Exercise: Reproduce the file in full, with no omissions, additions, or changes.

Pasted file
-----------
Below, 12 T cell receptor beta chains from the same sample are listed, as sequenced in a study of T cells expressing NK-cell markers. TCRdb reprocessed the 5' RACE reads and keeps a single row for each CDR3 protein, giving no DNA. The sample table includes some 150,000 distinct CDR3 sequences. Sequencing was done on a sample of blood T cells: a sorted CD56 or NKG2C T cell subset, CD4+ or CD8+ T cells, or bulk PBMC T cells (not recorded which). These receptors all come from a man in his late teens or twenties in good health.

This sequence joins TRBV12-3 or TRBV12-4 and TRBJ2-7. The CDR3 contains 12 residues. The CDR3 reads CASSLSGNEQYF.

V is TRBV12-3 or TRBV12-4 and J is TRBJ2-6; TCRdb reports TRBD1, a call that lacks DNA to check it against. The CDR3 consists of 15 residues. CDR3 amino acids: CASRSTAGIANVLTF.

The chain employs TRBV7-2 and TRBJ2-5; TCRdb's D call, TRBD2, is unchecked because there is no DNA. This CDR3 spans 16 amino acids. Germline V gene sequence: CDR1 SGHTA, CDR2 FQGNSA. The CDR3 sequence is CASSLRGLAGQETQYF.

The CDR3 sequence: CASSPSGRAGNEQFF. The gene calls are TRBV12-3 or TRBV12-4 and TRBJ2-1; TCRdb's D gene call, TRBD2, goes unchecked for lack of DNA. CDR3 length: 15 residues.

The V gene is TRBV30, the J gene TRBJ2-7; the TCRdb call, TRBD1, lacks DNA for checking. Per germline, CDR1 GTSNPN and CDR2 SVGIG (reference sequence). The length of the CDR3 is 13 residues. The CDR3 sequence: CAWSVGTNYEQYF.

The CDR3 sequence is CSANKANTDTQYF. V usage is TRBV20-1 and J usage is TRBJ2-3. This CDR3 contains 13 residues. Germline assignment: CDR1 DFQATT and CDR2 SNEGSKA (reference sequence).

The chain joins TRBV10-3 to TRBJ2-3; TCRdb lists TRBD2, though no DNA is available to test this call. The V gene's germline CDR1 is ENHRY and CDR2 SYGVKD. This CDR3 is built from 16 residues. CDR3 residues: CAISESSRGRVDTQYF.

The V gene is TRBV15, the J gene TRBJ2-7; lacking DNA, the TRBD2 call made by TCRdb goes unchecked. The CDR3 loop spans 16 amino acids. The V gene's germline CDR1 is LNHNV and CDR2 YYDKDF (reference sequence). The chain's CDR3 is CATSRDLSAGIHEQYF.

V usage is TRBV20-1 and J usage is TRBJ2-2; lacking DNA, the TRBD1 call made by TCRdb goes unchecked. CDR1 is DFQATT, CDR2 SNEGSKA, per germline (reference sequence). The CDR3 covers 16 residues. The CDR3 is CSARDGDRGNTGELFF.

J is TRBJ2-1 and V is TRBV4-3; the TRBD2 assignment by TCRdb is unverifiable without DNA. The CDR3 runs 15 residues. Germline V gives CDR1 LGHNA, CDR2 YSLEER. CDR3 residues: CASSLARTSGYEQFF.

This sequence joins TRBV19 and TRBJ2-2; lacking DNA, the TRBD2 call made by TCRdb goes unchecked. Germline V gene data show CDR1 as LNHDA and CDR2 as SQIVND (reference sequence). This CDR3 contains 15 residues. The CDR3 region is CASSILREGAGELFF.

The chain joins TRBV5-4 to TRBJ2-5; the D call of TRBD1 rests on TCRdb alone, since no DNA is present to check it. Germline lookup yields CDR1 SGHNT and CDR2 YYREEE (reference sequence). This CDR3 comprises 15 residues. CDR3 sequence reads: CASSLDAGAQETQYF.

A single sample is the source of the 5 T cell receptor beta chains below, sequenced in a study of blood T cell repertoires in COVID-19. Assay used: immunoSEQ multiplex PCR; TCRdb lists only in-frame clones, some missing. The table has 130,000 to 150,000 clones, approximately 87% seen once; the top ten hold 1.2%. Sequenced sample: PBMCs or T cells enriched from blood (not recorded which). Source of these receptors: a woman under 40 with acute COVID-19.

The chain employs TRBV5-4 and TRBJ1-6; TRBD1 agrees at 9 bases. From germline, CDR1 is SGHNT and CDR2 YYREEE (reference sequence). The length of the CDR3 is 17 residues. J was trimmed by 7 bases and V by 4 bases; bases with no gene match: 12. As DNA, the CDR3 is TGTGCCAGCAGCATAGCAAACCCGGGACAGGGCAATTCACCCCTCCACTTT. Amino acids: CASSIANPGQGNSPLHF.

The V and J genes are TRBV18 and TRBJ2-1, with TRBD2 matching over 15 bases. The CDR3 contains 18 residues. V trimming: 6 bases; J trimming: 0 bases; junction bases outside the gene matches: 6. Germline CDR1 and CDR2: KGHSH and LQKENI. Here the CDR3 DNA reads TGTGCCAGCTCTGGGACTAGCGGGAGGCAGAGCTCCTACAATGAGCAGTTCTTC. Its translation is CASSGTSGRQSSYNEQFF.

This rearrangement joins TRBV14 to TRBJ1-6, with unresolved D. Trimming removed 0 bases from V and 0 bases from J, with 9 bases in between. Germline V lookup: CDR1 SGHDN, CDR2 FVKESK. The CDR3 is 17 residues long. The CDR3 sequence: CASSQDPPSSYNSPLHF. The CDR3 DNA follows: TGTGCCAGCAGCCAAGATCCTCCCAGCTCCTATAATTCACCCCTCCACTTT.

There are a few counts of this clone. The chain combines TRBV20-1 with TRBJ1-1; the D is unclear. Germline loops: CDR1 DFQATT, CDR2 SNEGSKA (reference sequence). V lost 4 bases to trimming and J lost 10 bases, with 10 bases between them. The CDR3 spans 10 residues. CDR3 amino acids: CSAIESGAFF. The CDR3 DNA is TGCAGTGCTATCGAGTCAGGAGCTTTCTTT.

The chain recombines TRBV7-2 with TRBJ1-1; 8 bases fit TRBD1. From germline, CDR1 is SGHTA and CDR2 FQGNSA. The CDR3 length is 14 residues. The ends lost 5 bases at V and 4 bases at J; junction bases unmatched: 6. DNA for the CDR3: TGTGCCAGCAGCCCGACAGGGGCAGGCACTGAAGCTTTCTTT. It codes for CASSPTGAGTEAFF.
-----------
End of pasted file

Below, 12 T cell receptor beta chains from the same sample are listed, as sequenced in a study of T cells expressing NK-cell markers. TCRdb reprocessed the 5' RACE reads and keeps a single row for each CDR3 protein, giving no DNA. The sample table includes some 150,000 distinct CDR3 sequences. Sequencing was done on a sample of blood T cells: a sorted CD56 or NKG2C T cell subset, CD4+ or CD8+ T cells, or bulk PBMC T cells (not recorded which). These receptors all come from a man in his late teens or twenties in good health.

This sequence joins TRBV12-3 or TRBV12-4 and TRBJ2-7. The CDR3 contains 12 residues. The CDR3 reads CASSLSGNEQYF.

V is TRBV12-3 or TRBV12-4 and J is TRBJ2-6; TCRdb reports TRBD1, a call that lacks DNA to check it against. The CDR3 consists of 15 residues. CDR3 amino acids: CASRSTAGIANVLTF.

The chain employs TRBV7-2 and TRBJ2-5; TCRdb's D call, TRBD2, is unchecked because there is no DNA. This CDR3 spans 16 amino acids. Germline V gene sequence: CDR1 SGHTA, CDR2 FQGNSA. The CDR3 sequence is CASSLRGLAGQETQYF.

The CDR3 sequence: CASSPSGRAGNEQFF. The gene calls are TRBV12-3 or TRBV12-4 and TRBJ2-1; TCRdb's D gene call, TRBD2, goes unchecked for lack of DNA. CDR3 length: 15 residues.

The V gene is TRBV30, the J gene TRBJ2-7; the TCRdb call, TRBD1, lacks DNA for checking. Per germline, CDR1 GTSNPN and CDR2 SVGIG (reference sequence). The length of the CDR3 is 13 residues. The CDR3 sequence: CAWSVGTNYEQYF.

The CDR3 sequence is CSANKANTDTQYF. V usage is TRBV20-1 and J usage is TRBJ2-3. This CDR3 contains 13 residues. Germline assignment: CDR1 DFQATT and CDR2 SNEGSKA (reference sequence).

The chain joins TRBV10-3 to TRBJ2-3; TCRdb lists TRBD2, though no DNA is available to test this call. The V gene's germline CDR1 is ENHRY and CDR2 SYGVKD. This CDR3 is built from 16 residues. CDR3 residues: CAISESSRGRVDTQYF.

The V gene is TRBV15, the J gene TRBJ2-7; lacking DNA, the TRBD2 call made by TCRdb goes unchecked. The CDR3 loop spans 16 amino acids. The V gene's germline CDR1 is LNHNV and CDR2 YYDKDF (reference sequence). The chain's CDR3 is CATSRDLSAGIHEQYF.

V usage is TRBV20-1 and J usage is TRBJ2-2; lacking DNA, the TRBD1 call made by TCRdb goes unchecked. CDR1 is DFQATT, CDR2 SNEGSKA, per germline (reference sequence). The CDR3 covers 16 residues. The CDR3 is CSARDGDRGNTGELFF.

J is TRBJ2-1 and V is TRBV4-3; the TRBD2 assignment by TCRdb is unverifiable without DNA. The CDR3 runs 15 residues. Germline V gives CDR1 LGHNA, CDR2 YSLEER. CDR3 residues: CASSLARTSGYEQFF.

This sequence joins TRBV19 and TRBJ2-2; lacking DNA, the TRBD2 call made by TCRdb goes unchecked. Germline V gene data show CDR1 as LNHDA and CDR2 as SQIVND (reference sequence). This CDR3 contains 15 residues. The CDR3 region is CASSILREGAGELFF.

The chain joins TRBV5-4 to TRBJ2-5; the D call of TRBD1 rests on TCRdb alone, since no DNA is present to check it. Germline lookup yields CDR1 SGHNT and CDR2 YYREEE (reference sequence). This CDR3 comprises 15 residues. CDR3 sequence reads: CASSLDAGAQETQYF.

A single sample is the source of the 5 T cell receptor beta chains below, sequenced in a study of blood T cell repertoires in COVID-19. Assay used: immunoSEQ multiplex PCR; TCRdb lists only in-frame clones, some missing. The table has 130,000 to 150,000 clones, approximately 87% seen once; the top ten hold 1.2%. Sequenced sample: PBMCs or T cells enriched from blood (not recorded which). Source of these receptors: a woman under 40 with acute COVID-19.

The chain employs TRBV5-4 and TRBJ1-6; TRBD1 agrees at 9 bases. From germline, CDR1 is SGHNT and CDR2 YYREEE (reference sequence). The length of the CDR3 is 17 residues. J was trimmed by 7 bases and V by 4 bases; bases with no gene match: 12. As DNA, the CDR3 is TGTGCCAGCAGCATAGCAAACCCGGGACAGGGCAATTCACCCCTCCACTTT. Amino acids: CASSIANPGQGNSPLHF.

The V and J genes are TRBV18 and TRBJ2-1, with TRBD2 matching over 15 bases. The CDR3 contains 18 residues. V trimming: 6 bases; J trimming: 0 bases; junction bases outside the gene matches: 6. Germline CDR1 and CDR2: KGHSH and LQKENI. Here the CDR3 DNA reads TGTGCCAGCTCTGGGACTAGCGGGAGGCAGAGCTCCTACAATGAGCAGTTCTTC. Its translation is CASSGTSGRQSSYNEQFF.

This rearrangement joins TRBV14 to TRBJ1-6, with unresolved D. Trimming removed 0 bases from V and 0 bases from J, with 9 bases in between. Germline V lookup: CDR1 SGHDN, CDR2 FVKESK. The CDR3 is 17 residues long. The CDR3 sequence: CASSQDPPSSYNSPLHF. The CDR3 DNA follows: TGTGCCAGCAGCCAAGATCCTCCCAGCTCCTATAATTCACCCCTCCACTTT.

There are a few counts of this clone. The chain combines TRBV20-1 with TRBJ1-1; the D is unclear. Germline loops: CDR1 DFQATT, CDR2 SNEGSKA (reference sequence). V lost 4 bases to trimming and J lost 10 bases, with 10 bases between them. The CDR3 spans 10 residues. CDR3 amino acids: CSAIESGAFF. The CDR3 DNA is TGCAGTGCTATCGAGTCAGGAGCTTTCTTT.

The chain recombines TRBV7-2 with TRBJ1-1; 8 bases fit TRBD1. From germline, CDR1 is SGHTA and CDR2 FQGNSA. The CDR3 length is 14 residues. The ends lost 5 bases at V and 4 bases at J; junction bases unmatched: 6. DNA for the CDR3: TGTGCCAGCAGCCCGACAGGGGCAGGCACTGAAGCTTTCTTT. It codes for CASSPTGAGTEAFF.